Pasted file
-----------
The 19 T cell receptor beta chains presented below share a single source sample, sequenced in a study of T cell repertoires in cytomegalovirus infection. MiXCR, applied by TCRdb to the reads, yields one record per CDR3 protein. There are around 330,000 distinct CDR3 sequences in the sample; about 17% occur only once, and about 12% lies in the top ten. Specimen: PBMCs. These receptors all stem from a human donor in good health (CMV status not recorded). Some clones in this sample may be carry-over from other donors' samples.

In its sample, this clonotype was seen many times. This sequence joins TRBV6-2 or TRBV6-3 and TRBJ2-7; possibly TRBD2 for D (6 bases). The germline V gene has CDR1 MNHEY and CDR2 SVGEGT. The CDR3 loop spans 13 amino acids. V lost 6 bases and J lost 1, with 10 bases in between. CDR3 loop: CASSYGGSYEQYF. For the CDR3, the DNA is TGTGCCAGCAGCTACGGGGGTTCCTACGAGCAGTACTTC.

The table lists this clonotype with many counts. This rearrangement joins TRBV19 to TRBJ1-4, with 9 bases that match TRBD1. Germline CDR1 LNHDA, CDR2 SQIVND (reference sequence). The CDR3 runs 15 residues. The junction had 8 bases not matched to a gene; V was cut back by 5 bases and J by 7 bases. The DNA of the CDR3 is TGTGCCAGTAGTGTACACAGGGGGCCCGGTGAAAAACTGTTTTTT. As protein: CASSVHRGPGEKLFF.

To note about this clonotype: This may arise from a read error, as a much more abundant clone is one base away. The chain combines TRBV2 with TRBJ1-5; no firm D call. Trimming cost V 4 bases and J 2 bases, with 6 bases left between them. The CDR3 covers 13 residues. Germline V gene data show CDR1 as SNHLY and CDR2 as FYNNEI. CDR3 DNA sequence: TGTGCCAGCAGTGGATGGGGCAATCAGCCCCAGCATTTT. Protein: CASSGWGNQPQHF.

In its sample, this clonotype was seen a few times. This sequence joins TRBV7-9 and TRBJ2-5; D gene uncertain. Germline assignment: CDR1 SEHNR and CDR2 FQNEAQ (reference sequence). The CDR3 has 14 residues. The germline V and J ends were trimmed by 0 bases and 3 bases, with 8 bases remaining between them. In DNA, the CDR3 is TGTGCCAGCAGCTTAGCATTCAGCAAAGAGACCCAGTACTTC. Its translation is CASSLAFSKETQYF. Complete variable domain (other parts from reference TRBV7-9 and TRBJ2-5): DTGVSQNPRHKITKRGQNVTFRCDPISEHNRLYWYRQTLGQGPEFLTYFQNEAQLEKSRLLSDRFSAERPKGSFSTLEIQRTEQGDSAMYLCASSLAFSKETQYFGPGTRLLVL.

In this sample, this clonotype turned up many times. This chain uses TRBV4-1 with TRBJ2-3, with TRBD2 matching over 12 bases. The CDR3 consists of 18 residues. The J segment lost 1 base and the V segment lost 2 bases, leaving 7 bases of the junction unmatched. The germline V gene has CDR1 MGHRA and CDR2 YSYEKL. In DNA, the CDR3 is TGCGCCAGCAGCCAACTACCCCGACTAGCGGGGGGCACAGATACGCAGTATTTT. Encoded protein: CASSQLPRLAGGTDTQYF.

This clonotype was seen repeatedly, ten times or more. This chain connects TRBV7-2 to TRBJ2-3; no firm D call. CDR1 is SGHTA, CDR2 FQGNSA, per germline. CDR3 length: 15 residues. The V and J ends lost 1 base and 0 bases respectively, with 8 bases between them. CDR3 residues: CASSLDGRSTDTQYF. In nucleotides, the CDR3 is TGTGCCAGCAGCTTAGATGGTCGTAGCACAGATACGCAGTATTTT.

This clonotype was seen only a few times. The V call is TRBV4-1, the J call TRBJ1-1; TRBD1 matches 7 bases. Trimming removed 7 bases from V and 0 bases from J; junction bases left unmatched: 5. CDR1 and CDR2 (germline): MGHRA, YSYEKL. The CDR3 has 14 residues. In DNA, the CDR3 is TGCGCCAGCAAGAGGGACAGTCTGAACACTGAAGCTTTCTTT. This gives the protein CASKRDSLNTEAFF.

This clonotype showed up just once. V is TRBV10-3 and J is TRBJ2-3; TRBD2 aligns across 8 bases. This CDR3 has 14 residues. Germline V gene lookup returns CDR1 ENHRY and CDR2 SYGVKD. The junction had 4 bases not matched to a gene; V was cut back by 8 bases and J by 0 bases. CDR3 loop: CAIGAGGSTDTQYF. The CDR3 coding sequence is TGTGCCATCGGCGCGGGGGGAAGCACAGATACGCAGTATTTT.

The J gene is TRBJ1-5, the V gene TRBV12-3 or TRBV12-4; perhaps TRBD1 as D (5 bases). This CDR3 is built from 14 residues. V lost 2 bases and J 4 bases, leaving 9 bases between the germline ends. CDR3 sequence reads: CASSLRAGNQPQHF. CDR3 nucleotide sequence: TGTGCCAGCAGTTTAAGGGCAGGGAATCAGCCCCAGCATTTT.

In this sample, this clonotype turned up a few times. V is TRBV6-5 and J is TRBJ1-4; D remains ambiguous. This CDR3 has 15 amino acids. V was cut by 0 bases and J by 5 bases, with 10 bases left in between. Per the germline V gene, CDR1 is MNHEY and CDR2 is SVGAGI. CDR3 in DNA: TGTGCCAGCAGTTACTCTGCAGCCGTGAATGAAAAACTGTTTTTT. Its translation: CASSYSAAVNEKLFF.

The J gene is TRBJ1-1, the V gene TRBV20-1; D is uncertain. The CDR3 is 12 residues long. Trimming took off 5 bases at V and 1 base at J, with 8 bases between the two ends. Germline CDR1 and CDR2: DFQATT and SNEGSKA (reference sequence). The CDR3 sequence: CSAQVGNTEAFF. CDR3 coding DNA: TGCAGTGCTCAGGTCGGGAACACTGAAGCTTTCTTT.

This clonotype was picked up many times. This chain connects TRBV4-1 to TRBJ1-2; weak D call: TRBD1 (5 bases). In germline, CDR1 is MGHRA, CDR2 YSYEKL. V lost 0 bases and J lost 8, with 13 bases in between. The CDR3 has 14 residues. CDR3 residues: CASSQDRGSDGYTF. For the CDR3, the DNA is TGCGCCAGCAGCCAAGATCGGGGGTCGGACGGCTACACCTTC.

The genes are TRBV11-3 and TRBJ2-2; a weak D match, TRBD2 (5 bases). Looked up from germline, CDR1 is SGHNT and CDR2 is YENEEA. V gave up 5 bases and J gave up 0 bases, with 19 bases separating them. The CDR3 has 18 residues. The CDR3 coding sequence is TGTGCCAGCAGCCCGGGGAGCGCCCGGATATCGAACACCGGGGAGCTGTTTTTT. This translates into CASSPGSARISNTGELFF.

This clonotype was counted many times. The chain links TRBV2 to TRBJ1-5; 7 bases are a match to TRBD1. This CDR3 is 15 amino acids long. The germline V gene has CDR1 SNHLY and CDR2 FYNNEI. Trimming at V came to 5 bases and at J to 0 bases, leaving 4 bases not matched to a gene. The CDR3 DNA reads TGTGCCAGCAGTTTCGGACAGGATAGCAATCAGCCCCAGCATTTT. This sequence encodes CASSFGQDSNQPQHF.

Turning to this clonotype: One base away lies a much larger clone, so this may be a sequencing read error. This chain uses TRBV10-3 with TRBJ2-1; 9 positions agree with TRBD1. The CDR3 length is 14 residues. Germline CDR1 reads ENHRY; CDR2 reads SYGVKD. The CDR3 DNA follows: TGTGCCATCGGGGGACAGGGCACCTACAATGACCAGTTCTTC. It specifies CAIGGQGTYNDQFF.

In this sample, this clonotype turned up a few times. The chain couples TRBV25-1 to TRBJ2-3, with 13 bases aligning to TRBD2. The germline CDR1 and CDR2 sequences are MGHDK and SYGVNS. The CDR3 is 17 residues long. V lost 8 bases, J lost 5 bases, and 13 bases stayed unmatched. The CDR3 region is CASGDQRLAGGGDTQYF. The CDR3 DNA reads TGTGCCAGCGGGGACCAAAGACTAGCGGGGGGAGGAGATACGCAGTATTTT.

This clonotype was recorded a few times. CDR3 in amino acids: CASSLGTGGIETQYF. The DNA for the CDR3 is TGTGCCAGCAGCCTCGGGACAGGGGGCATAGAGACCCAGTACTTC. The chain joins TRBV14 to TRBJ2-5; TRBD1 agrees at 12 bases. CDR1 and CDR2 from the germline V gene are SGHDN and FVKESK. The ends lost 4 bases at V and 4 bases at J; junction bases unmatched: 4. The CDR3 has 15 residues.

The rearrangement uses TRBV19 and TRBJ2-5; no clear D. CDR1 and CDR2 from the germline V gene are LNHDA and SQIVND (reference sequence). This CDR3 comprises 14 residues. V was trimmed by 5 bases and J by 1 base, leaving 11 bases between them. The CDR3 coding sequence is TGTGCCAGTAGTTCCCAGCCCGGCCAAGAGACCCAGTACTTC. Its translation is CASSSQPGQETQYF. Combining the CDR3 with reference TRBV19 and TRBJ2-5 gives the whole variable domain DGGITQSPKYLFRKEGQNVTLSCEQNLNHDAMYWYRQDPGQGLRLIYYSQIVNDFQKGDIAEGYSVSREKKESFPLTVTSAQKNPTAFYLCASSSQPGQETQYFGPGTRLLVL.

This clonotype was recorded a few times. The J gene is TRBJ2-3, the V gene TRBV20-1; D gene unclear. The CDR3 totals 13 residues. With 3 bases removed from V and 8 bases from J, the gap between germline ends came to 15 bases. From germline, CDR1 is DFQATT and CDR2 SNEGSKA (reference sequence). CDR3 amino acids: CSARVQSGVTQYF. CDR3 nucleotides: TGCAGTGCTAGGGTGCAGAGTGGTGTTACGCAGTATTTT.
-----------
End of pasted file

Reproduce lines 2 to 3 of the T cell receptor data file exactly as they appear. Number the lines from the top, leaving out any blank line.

In its sample, this clonotype was seen many times. This sequence joins TRBV6-2 or TRBV6-3 and TRBJ2-7; possibly TRBD2 for D (6 bases). The germline V gene has CDR1 MNHEY and CDR2 SVGEGT. The CDR3 loop spans 13 amino acids. V lost 6 bases and J lost 1, with 10 bases in between. CDR3 loop: CASSYGGSYEQYF. For the CDR3, the DNA is TGTGCCAGCAGCTACGGGGGTTCCTACGAGCAGTACTTC.

The table lists this clonotype with many counts. This rearrangement joins TRBV19 to TRBJ1-4, with 9 bases that match TRBD1. Germline CDR1 LNHDA, CDR2 SQIVND (reference sequence). The CDR3 runs 15 residues. The junction had 8 bases not matched to a gene; V was cut back by 5 bases and J by 7 bases. The DNA of the CDR3 is TGTGCCAGTAGTGTACACAGGGGGCCCGGTGAAAAACTGTTTTTT. As protein: CASSVHRGPGEKLFF.